Too quick to Judge?...you just passed judgement on me....

  • cubed32696 Feb 8, 2008

    "No one can be a victim without their consent" - MajorLeagueinfidel

    That's a ridulous thing to say. There are a lot of people victimized through no fault of their own. I've never claimed to be a victim until my identity was stolen. To this day, I still do not know how or who. Not only did they steal my good credit, I had to file bankruptcy to get away from it. Am I victim? You better believe it. I did nothing wrong, yet I became the criminal, because I had to prove that it wasn't me doing these things.

    Don't be so quick to judge.

  • nicklebon Feb 8, 2008

    I hope we can see some prosecutions just as we want a bank robber brought to justice.

    Bank robbers? You mean like the ones who signed mortgages they couldn't afford? These people, whether through ignorance or stupidity, are costing us a fortune and you feel sorry for them?

    Feel sorry for banks who offered them an opportunity. They will end up losing money. Feel sorry for yourself who will not only foot part of the bill for the bank's lost money with your tax dollars but also loose value on your own property due to foreclosures bringing down property values as banks try to unload them.

    Nick

  • x Feb 8, 2008

    At last, a story about our state govt, the atty general, going after a preditory company who's only intention was ripping off uninformed borrowers. I commend Cooper for getting tough on these theves. I hope we can see some prosecutions just as we want a bank robber brought to justice.

    Unfortunatley there are a lot of hard working and trusting people who have gotten in financial trouble and just don't know what to do. So, when these preditors appear with what looks to be a solution to their problem, they only get in deeper. I hope people with credit trouble pay attention to the recommendations and stay away from these schemes.

  • MajorLeagueinfidel Feb 8, 2008

    Most victim's do give consent in being targeted..whether poor choice, unawareness of their surroundings..appearance of being weak....hands full of shopping bags...leaving a car door unlocked..not paying attention at the ATM machine..leaving garage door open at night..not reading the fine print on your mortgage due to greed.....all choices which by default leave you open to victimization.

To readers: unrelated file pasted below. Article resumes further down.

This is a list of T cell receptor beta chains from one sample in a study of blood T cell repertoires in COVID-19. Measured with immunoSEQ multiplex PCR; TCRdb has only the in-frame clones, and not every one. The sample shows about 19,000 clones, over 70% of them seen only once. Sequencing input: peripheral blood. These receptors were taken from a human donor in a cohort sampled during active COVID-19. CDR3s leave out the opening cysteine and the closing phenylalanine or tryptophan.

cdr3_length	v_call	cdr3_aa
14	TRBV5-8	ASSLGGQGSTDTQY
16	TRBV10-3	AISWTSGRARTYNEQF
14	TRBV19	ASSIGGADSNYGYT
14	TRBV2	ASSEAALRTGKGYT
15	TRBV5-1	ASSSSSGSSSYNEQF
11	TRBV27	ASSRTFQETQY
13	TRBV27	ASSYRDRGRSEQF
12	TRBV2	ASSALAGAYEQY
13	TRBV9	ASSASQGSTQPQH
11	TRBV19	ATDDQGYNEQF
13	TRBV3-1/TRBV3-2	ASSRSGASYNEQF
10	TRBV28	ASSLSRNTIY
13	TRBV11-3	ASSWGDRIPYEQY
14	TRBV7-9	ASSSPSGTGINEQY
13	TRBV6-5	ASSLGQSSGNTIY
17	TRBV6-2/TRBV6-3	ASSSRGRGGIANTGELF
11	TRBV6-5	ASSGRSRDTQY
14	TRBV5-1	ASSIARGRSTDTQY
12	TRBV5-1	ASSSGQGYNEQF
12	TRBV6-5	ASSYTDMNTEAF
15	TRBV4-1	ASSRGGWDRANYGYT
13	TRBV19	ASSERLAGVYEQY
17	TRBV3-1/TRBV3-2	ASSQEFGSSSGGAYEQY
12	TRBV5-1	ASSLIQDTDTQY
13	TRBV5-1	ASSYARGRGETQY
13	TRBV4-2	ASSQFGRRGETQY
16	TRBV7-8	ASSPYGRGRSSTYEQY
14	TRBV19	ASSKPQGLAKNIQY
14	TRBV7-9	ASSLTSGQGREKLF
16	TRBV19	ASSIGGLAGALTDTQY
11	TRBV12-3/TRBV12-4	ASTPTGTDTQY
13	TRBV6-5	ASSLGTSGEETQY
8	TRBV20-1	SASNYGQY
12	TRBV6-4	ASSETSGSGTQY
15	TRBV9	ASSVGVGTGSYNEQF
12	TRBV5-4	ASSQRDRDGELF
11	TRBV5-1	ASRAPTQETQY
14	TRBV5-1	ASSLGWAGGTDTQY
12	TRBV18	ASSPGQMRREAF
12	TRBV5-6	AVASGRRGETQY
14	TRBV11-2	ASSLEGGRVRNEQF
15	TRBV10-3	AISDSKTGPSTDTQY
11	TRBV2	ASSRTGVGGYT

• rperry Feb 8, 2008

    These companies are no different from our policitians,and we fall for them.

  • ThatGuyAgain Feb 8, 2008

    This is unfortunate and the perps should be prosecuted, and apparently they are being prosecuted. But this whole subprime/repo biz stems from borrowers who are not sophisticated enough to understand the deals that they made. That's a charitable way of saying that lots of stupid people got home loans with terms they weren't smart enough to understand. Same thing happens in the car business every day..."sign and drive!" I guess the question is - if you're lending money to someone who wants it and you know they're too dumb to understand what they're doing, is it your fault?

  • Lblum Feb 8, 2008

    "As to them having contacted their lender first, check out the article, this outfit told people not to contact their lender."

    For myself, red flags would have been going up all over the place if I had been told that.

  • likemenow Feb 8, 2008

    Has anyone seen the TV ads for a service/website caled something like "bidonmyloan.com"?..another parasite in the making

  • whatelseisnew Feb 8, 2008

    claudnc

    I am not amazed that these folks were ripping people off. Ignorant people serve as their prey. I do agree with Shine; these folks are criminals and deserve prison time. People have to learn that the only protection they have from being ripped off is themselves. At best the only thing Government can do is put these types of people in prison after the fact. As to them having contacted their lender first, check out the article, this outfit told people not to contact their lender.